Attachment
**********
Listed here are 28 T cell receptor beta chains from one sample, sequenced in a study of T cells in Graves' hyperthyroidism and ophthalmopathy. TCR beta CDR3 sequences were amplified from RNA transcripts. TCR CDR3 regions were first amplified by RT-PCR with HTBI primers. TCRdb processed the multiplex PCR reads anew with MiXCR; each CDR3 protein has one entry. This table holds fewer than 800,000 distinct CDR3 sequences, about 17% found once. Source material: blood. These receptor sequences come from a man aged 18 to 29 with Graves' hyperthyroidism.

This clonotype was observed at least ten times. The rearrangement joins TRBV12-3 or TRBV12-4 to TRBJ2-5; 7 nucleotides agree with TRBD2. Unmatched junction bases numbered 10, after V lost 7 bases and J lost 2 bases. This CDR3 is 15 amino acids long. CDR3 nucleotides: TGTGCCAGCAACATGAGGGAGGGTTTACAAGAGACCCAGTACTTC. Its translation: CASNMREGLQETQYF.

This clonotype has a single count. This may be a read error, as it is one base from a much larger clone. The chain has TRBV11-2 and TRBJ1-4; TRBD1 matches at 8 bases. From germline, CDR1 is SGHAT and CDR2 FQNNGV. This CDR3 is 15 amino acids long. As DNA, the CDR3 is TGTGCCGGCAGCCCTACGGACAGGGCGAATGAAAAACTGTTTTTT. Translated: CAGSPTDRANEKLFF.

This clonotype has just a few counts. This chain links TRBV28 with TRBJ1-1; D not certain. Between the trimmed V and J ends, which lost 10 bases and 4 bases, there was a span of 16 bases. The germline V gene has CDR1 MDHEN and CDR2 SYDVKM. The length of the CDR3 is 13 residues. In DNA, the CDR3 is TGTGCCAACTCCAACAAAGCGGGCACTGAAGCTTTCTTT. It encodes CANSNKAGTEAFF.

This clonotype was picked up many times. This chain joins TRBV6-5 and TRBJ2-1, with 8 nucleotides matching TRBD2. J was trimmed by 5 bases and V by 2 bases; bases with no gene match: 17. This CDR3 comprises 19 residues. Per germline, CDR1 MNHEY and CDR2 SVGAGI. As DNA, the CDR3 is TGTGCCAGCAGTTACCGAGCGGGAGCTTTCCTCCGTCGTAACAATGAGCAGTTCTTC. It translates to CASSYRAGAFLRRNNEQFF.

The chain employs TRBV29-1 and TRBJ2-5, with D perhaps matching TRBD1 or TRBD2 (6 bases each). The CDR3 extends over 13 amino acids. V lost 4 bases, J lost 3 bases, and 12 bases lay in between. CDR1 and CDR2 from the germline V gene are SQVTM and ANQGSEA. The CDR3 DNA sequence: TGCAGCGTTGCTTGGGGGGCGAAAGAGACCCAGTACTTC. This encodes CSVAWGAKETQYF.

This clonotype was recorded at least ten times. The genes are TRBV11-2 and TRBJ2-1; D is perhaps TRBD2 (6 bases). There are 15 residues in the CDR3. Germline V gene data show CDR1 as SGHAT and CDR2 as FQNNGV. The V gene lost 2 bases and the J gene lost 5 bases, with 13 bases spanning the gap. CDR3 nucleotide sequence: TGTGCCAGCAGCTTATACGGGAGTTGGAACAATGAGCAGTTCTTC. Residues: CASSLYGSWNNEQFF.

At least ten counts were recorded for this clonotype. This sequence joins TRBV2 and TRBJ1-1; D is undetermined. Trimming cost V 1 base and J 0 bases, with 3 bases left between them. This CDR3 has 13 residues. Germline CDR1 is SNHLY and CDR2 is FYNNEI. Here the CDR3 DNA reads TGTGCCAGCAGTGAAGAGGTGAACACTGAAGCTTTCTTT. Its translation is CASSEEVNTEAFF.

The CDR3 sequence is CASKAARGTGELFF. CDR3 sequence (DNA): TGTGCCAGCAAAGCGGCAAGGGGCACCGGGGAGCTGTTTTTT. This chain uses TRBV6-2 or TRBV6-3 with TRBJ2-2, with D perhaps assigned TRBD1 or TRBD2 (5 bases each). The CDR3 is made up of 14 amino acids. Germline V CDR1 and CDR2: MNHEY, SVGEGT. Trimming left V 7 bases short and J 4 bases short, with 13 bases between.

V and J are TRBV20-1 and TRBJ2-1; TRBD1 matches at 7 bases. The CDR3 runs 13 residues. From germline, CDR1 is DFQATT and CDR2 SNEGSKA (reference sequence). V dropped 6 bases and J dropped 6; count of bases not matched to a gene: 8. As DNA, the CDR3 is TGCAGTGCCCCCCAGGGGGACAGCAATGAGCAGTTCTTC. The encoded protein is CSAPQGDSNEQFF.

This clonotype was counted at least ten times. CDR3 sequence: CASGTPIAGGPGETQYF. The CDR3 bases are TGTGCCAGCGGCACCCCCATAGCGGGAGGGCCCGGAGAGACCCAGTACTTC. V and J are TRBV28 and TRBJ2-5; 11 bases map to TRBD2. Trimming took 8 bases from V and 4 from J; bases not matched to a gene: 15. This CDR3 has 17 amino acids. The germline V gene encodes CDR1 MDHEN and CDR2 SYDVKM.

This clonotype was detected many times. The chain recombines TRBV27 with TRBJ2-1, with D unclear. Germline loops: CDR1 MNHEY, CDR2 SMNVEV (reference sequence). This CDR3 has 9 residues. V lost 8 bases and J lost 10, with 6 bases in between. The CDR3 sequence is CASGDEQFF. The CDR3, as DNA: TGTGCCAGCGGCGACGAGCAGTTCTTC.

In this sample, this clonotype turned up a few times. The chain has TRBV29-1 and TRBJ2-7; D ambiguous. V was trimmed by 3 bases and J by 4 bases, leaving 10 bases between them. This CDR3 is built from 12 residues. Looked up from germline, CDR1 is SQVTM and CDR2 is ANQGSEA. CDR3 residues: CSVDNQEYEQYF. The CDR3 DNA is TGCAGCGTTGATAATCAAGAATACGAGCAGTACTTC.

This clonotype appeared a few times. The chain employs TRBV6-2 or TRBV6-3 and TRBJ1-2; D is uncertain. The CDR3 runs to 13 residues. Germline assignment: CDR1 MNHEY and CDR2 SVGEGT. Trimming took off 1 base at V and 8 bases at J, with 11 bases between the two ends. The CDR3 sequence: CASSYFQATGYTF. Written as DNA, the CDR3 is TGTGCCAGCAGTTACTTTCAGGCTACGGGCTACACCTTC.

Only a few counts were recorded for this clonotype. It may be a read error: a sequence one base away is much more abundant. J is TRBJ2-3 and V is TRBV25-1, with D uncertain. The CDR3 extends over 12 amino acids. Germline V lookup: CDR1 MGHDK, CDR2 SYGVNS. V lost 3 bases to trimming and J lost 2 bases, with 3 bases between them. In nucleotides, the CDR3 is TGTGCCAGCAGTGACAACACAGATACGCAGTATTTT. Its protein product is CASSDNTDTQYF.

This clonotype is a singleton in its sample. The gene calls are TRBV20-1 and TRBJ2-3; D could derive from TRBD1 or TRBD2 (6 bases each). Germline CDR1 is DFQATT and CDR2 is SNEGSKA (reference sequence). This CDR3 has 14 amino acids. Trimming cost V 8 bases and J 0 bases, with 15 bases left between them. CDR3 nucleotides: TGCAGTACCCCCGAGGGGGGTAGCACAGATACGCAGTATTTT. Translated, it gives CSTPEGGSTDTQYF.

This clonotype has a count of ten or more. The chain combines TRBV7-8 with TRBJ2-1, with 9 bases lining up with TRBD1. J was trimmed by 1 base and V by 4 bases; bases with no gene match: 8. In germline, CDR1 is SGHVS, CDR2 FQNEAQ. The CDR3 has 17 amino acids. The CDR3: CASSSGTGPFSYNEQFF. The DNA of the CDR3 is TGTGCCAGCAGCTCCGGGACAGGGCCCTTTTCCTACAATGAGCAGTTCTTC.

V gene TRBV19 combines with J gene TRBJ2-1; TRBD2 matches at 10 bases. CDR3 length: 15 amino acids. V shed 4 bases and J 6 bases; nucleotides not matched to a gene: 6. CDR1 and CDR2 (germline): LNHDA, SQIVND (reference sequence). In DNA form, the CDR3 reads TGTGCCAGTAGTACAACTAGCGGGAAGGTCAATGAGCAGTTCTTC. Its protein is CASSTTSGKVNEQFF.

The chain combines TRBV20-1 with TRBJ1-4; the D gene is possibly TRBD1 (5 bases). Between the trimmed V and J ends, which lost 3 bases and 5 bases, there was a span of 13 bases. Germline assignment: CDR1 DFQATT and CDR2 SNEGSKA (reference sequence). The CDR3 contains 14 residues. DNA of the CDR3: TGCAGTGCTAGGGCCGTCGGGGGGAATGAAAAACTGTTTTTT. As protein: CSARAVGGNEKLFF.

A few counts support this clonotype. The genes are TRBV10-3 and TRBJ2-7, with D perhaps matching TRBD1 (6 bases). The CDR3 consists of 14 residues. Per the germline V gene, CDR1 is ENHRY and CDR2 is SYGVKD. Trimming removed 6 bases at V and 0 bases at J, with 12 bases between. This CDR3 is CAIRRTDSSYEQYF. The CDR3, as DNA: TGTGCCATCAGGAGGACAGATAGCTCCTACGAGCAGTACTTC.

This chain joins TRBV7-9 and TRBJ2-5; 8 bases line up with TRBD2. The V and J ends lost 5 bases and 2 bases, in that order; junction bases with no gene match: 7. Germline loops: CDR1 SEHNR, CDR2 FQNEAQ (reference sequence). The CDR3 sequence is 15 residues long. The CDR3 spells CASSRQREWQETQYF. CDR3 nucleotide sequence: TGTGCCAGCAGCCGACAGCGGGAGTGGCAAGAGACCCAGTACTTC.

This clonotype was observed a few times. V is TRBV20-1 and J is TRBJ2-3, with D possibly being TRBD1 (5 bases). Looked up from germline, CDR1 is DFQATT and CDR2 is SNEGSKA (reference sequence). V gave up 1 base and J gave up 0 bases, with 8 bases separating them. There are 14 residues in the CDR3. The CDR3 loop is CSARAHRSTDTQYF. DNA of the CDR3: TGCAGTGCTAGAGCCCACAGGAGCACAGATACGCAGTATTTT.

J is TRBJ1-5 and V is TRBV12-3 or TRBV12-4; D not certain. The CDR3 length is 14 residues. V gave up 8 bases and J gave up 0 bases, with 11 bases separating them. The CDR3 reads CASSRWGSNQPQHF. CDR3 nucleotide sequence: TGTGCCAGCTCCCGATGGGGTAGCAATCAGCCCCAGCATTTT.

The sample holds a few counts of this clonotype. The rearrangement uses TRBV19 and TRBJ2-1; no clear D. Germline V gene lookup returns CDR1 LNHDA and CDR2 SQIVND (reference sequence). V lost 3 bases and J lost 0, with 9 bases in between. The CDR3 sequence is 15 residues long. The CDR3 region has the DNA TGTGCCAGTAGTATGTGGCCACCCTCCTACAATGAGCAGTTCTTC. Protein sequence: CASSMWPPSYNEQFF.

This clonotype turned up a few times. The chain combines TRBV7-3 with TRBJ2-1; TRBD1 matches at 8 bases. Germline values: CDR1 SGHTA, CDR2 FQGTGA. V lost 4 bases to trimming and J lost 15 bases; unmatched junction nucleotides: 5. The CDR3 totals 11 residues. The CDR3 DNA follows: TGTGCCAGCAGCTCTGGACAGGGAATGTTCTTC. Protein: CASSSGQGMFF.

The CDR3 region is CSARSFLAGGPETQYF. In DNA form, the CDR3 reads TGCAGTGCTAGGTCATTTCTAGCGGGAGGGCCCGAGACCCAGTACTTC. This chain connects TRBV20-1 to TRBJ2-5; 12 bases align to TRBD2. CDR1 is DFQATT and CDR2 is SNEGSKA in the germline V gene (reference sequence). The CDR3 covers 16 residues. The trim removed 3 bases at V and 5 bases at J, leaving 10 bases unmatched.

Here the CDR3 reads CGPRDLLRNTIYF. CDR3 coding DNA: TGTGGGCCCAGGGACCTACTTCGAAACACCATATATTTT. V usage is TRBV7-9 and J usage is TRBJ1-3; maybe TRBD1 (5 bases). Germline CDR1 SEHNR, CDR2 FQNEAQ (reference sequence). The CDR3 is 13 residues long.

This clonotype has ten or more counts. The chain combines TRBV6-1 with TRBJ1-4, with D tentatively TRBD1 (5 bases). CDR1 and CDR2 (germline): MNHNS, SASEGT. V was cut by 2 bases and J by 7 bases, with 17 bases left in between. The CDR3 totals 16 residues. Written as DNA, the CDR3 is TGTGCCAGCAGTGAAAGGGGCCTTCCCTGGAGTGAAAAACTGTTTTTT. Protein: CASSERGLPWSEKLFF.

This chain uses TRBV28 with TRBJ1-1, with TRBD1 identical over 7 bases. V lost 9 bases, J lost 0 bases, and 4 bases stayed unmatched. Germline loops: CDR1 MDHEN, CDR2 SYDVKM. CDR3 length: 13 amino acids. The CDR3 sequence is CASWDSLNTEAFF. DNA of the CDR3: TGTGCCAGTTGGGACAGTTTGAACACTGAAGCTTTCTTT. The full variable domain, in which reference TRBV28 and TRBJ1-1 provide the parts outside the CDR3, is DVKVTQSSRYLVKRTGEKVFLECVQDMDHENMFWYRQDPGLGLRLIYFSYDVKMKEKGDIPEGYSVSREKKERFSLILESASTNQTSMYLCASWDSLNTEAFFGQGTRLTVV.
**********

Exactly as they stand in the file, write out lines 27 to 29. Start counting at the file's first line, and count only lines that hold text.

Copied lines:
Here the CDR3 reads CGPRDLLRNTIYF. CDR3 coding DNA: TGTGGGCCCAGGGACCTACTTCGAAACACCATATATTTT. V usage is TRBV7-9 and J usage is TRBJ1-3; maybe TRBD1 (5 bases). Germline CDR1 SEHNR, CDR2 FQNEAQ (reference sequence). The CDR3 is 13 residues long.

This clonotype has ten or more counts. The chain combines TRBV6-1 with TRBJ1-4, with D tentatively TRBD1 (5 bases). CDR1 and CDR2 (germline): MNHNS, SASEGT. V was cut by 2 bases and J by 7 bases, with 17 bases left in between. The CDR3 totals 16 residues. Written as DNA, the CDR3 is TGTGCCAGCAGTGAAAGGGGCCTTCCCTGGAGTGAAAAACTGTTTTTT. Protein: CASSERGLPWSEKLFF.

This chain uses TRBV28 with TRBJ1-1, with TRBD1 identical over 7 bases. V lost 9 bases, J lost 0 bases, and 4 bases stayed unmatched. Germline loops: CDR1 MDHEN, CDR2 SYDVKM. CDR3 length: 13 amino acids. The CDR3 sequence is CASWDSLNTEAFF. DNA of the CDR3: TGTGCCAGTTGGGACAGTTTGAACACTGAAGCTTTCTTT. The full variable domain, in which reference TRBV28 and TRBJ1-1 provide the parts outside the CDR3, is DVKVTQSSRYLVKRTGEKVFLECVQDMDHENMFWYRQDPGLGLRLIYFSYDVKMKEKGDIPEGYSVSREKKERFSLILESASTNQTSMYLCASWDSLNTEAFFGQGTRLTVV.